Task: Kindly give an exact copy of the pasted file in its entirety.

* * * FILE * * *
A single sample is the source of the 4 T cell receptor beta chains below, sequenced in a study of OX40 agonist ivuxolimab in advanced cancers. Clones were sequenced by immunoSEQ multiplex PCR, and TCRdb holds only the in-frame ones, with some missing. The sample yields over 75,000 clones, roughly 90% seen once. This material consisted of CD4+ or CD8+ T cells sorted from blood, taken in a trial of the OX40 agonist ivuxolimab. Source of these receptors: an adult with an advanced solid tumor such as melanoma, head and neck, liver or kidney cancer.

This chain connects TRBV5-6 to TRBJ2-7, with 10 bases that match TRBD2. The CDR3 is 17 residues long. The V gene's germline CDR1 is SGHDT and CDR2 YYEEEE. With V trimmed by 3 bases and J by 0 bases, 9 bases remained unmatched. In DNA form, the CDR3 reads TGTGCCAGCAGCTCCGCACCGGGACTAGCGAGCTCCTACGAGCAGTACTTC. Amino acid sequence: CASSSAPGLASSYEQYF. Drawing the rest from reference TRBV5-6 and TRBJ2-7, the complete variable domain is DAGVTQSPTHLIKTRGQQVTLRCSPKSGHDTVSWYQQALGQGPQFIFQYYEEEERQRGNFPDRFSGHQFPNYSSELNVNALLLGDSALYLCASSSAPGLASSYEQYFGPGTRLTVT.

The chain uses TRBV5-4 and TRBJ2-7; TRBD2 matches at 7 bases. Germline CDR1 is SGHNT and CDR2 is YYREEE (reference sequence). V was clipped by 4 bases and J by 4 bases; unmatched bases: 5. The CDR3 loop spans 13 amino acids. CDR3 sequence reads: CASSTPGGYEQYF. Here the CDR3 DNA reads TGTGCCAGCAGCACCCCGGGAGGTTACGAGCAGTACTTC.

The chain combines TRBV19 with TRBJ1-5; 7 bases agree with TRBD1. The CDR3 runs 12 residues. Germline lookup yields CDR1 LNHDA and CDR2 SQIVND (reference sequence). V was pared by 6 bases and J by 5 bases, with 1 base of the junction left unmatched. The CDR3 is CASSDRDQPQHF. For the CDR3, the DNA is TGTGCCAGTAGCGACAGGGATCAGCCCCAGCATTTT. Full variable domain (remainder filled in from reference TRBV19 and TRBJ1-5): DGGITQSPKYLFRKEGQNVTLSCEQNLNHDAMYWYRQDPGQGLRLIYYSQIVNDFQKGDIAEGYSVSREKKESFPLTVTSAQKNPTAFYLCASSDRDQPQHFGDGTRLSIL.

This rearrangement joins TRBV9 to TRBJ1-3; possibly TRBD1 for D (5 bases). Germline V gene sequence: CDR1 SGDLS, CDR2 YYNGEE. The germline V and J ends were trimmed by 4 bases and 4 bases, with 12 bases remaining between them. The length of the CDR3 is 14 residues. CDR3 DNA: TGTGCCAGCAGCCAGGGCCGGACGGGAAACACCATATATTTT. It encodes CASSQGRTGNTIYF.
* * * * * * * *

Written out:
A single sample is the source of the 4 T cell receptor beta chains below, sequenced in a study of OX40 agonist ivuxolimab in advanced cancers. Clones were sequenced by immunoSEQ multiplex PCR, and TCRdb holds only the in-frame ones, with some missing. The sample yields over 75,000 clones, roughly 90% seen once. This material consisted of CD4+ or CD8+ T cells sorted from blood, taken in a trial of the OX40 agonist ivuxolimab. Source of these receptors: an adult with an advanced solid tumor such as melanoma, head and neck, liver or kidney cancer.

This chain connects TRBV5-6 to TRBJ2-7, with 10 bases that match TRBD2. The CDR3 is 17 residues long. The V gene's germline CDR1 is SGHDT and CDR2 YYEEEE. With V trimmed by 3 bases and J by 0 bases, 9 bases remained unmatched. In DNA form, the CDR3 reads TGTGCCAGCAGCTCCGCACCGGGACTAGCGAGCTCCTACGAGCAGTACTTC. Amino acid sequence: CASSSAPGLASSYEQYF. Drawing the rest from reference TRBV5-6 and TRBJ2-7, the complete variable domain is DAGVTQSPTHLIKTRGQQVTLRCSPKSGHDTVSWYQQALGQGPQFIFQYYEEEERQRGNFPDRFSGHQFPNYSSELNVNALLLGDSALYLCASSSAPGLASSYEQYFGPGTRLTVT.

The chain uses TRBV5-4 and TRBJ2-7; TRBD2 matches at 7 bases. Germline CDR1 is SGHNT and CDR2 is YYREEE (reference sequence). V was clipped by 4 bases and J by 4 bases; unmatched bases: 5. The CDR3 loop spans 13 amino acids. CDR3 sequence reads: CASSTPGGYEQYF. Here the CDR3 DNA reads TGTGCCAGCAGCACCCCGGGAGGTTACGAGCAGTACTTC.

The chain combines TRBV19 with TRBJ1-5; 7 bases agree with TRBD1. The CDR3 runs 12 residues. Germline lookup yields CDR1 LNHDA and CDR2 SQIVND (reference sequence). V was pared by 6 bases and J by 5 bases, with 1 base of the junction left unmatched. The CDR3 is CASSDRDQPQHF. For the CDR3, the DNA is TGTGCCAGTAGCGACAGGGATCAGCCCCAGCATTTT. Full variable domain (remainder filled in from reference TRBV19 and TRBJ1-5): DGGITQSPKYLFRKEGQNVTLSCEQNLNHDAMYWYRQDPGQGLRLIYYSQIVNDFQKGDIAEGYSVSREKKESFPLTVTSAQKNPTAFYLCASSDRDQPQHFGDGTRLSIL.

This rearrangement joins TRBV9 to TRBJ1-3; possibly TRBD1 for D (5 bases). Germline V gene sequence: CDR1 SGDLS, CDR2 YYNGEE. The germline V and J ends were trimmed by 4 bases and 4 bases, with 12 bases remaining between them. The length of the CDR3 is 14 residues. CDR3 DNA: TGTGCCAGCAGCCAGGGCCGGACGGGAAACACCATATATTTT. It encodes CASSQGRTGNTIYF.